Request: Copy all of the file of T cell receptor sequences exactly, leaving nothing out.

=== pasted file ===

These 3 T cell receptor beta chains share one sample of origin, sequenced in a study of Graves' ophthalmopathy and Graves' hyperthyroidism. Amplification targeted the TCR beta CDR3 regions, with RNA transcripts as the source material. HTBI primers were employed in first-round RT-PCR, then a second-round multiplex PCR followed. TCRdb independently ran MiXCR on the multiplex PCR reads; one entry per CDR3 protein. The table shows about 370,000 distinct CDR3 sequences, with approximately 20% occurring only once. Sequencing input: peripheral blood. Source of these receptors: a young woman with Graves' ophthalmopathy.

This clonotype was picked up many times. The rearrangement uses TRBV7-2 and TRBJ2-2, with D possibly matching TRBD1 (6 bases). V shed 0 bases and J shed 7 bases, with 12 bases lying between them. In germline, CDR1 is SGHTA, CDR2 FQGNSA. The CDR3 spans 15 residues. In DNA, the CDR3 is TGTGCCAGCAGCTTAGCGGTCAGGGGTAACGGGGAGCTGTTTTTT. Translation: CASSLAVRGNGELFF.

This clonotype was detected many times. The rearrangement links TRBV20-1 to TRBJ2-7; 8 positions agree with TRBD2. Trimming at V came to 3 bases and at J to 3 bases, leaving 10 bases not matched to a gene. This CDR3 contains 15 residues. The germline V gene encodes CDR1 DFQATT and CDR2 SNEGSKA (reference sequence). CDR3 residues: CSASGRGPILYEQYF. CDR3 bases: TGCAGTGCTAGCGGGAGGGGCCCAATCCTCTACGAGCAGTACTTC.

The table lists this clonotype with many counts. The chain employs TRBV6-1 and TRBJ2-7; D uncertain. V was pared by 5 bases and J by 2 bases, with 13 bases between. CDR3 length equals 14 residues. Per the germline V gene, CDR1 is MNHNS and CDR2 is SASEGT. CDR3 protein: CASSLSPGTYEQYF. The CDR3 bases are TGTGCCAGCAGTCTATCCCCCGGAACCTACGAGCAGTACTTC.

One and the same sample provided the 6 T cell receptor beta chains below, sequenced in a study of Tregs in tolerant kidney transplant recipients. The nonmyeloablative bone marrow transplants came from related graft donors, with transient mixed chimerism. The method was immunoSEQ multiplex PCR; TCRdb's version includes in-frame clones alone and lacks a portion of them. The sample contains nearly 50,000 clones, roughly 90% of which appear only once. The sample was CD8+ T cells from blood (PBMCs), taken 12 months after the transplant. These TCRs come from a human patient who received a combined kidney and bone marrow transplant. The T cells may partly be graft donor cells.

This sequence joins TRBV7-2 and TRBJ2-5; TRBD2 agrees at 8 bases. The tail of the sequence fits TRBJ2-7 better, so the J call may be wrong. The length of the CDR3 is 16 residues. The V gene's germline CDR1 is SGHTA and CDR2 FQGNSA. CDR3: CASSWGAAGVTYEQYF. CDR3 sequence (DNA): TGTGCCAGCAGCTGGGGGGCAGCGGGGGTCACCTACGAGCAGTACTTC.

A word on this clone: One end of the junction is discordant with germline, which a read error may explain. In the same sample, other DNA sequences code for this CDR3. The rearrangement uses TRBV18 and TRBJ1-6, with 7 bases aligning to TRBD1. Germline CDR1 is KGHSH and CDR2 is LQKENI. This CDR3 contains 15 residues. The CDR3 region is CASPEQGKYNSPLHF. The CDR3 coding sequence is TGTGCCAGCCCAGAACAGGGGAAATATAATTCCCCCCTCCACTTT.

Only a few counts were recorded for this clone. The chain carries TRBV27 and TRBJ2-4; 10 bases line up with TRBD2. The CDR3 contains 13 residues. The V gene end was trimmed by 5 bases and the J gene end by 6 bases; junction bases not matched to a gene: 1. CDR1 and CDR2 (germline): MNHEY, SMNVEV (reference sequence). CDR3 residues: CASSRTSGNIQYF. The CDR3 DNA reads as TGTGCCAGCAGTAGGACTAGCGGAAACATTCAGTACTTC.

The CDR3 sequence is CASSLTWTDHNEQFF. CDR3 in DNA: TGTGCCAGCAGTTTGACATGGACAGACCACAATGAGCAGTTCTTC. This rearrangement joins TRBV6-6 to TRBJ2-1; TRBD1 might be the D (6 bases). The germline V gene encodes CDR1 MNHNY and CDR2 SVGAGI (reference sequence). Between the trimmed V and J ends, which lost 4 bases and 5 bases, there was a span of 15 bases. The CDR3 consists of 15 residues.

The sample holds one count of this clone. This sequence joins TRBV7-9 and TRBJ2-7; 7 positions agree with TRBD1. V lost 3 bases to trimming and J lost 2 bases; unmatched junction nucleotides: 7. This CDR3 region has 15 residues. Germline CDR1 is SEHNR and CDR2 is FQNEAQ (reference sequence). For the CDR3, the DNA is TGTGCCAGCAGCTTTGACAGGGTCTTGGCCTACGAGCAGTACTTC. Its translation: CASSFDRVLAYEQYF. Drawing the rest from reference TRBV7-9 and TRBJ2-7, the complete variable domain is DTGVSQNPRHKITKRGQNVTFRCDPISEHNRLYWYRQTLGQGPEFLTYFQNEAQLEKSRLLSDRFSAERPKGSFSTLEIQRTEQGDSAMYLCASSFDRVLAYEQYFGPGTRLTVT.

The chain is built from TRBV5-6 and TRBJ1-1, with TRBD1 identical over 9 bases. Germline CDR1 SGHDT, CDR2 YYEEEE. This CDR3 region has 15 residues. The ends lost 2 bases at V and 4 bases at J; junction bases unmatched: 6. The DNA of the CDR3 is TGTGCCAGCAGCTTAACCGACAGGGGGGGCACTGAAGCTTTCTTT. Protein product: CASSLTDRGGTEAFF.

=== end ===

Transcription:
These 3 T cell receptor beta chains share one sample of origin, sequenced in a study of Graves' ophthalmopathy and Graves' hyperthyroidism. Amplification targeted the TCR beta CDR3 regions, with RNA transcripts as the source material. HTBI primers were employed in first-round RT-PCR, then a second-round multiplex PCR followed. TCRdb independently ran MiXCR on the multiplex PCR reads; one entry per CDR3 protein. The table shows about 370,000 distinct CDR3 sequences, with approximately 20% occurring only once. Sequencing input: peripheral blood. Source of these receptors: a young woman with Graves' ophthalmopathy.

This clonotype was picked up many times. The rearrangement uses TRBV7-2 and TRBJ2-2, with D possibly matching TRBD1 (6 bases). V shed 0 bases and J shed 7 bases, with 12 bases lying between them. In germline, CDR1 is SGHTA, CDR2 FQGNSA. The CDR3 spans 15 residues. In DNA, the CDR3 is TGTGCCAGCAGCTTAGCGGTCAGGGGTAACGGGGAGCTGTTTTTT. Translation: CASSLAVRGNGELFF.

This clonotype was detected many times. The rearrangement links TRBV20-1 to TRBJ2-7; 8 positions agree with TRBD2. Trimming at V came to 3 bases and at J to 3 bases, leaving 10 bases not matched to a gene. This CDR3 contains 15 residues. The germline V gene encodes CDR1 DFQATT and CDR2 SNEGSKA (reference sequence). CDR3 residues: CSASGRGPILYEQYF. CDR3 bases: TGCAGTGCTAGCGGGAGGGGCCCAATCCTCTACGAGCAGTACTTC.

The table lists this clonotype with many counts. The chain employs TRBV6-1 and TRBJ2-7; D uncertain. V was pared by 5 bases and J by 2 bases, with 13 bases between. CDR3 length equals 14 residues. Per the germline V gene, CDR1 is MNHNS and CDR2 is SASEGT. CDR3 protein: CASSLSPGTYEQYF. The CDR3 bases are TGTGCCAGCAGTCTATCCCCCGGAACCTACGAGCAGTACTTC.

One and the same sample provided the 6 T cell receptor beta chains below, sequenced in a study of Tregs in tolerant kidney transplant recipients. The nonmyeloablative bone marrow transplants came from related graft donors, with transient mixed chimerism. The method was immunoSEQ multiplex PCR; TCRdb's version includes in-frame clones alone and lacks a portion of them. The sample contains nearly 50,000 clones, roughly 90% of which appear only once. The sample was CD8+ T cells from blood (PBMCs), taken 12 months after the transplant. These TCRs come from a human patient who received a combined kidney and bone marrow transplant. The T cells may partly be graft donor cells.

This sequence joins TRBV7-2 and TRBJ2-5; TRBD2 agrees at 8 bases. The tail of the sequence fits TRBJ2-7 better, so the J call may be wrong. The length of the CDR3 is 16 residues. The V gene's germline CDR1 is SGHTA and CDR2 FQGNSA. CDR3: CASSWGAAGVTYEQYF. CDR3 sequence (DNA): TGTGCCAGCAGCTGGGGGGCAGCGGGGGTCACCTACGAGCAGTACTTC.

A word on this clone: One end of the junction is discordant with germline, which a read error may explain. In the same sample, other DNA sequences code for this CDR3. The rearrangement uses TRBV18 and TRBJ1-6, with 7 bases aligning to TRBD1. Germline CDR1 is KGHSH and CDR2 is LQKENI. This CDR3 contains 15 residues. The CDR3 region is CASPEQGKYNSPLHF. The CDR3 coding sequence is TGTGCCAGCCCAGAACAGGGGAAATATAATTCCCCCCTCCACTTT.

Only a few counts were recorded for this clone. The chain carries TRBV27 and TRBJ2-4; 10 bases line up with TRBD2. The CDR3 contains 13 residues. The V gene end was trimmed by 5 bases and the J gene end by 6 bases; junction bases not matched to a gene: 1. CDR1 and CDR2 (germline): MNHEY, SMNVEV (reference sequence). CDR3 residues: CASSRTSGNIQYF. The CDR3 DNA reads as TGTGCCAGCAGTAGGACTAGCGGAAACATTCAGTACTTC.

The CDR3 sequence is CASSLTWTDHNEQFF. CDR3 in DNA: TGTGCCAGCAGTTTGACATGGACAGACCACAATGAGCAGTTCTTC. This rearrangement joins TRBV6-6 to TRBJ2-1; TRBD1 might be the D (6 bases). The germline V gene encodes CDR1 MNHNY and CDR2 SVGAGI (reference sequence). Between the trimmed V and J ends, which lost 4 bases and 5 bases, there was a span of 15 bases. The CDR3 consists of 15 residues.

The sample holds one count of this clone. This sequence joins TRBV7-9 and TRBJ2-7; 7 positions agree with TRBD1. V lost 3 bases to trimming and J lost 2 bases; unmatched junction nucleotides: 7. This CDR3 region has 15 residues. Germline CDR1 is SEHNR and CDR2 is FQNEAQ (reference sequence). For the CDR3, the DNA is TGTGCCAGCAGCTTTGACAGGGTCTTGGCCTACGAGCAGTACTTC. Its translation: CASSFDRVLAYEQYF. Drawing the rest from reference TRBV7-9 and TRBJ2-7, the complete variable domain is DTGVSQNPRHKITKRGQNVTFRCDPISEHNRLYWYRQTLGQGPEFLTYFQNEAQLEKSRLLSDRFSAERPKGSFSTLEIQRTEQGDSAMYLCASSFDRVLAYEQYFGPGTRLTVT.

The chain is built from TRBV5-6 and TRBJ1-1, with TRBD1 identical over 9 bases. Germline CDR1 SGHDT, CDR2 YYEEEE. This CDR3 region has 15 residues. The ends lost 2 bases at V and 4 bases at J; junction bases unmatched: 6. The DNA of the CDR3 is TGTGCCAGCAGCTTAACCGACAGGGGGGGCACTGAAGCTTTCTTT. Protein product: CASSLTDRGGTEAFF.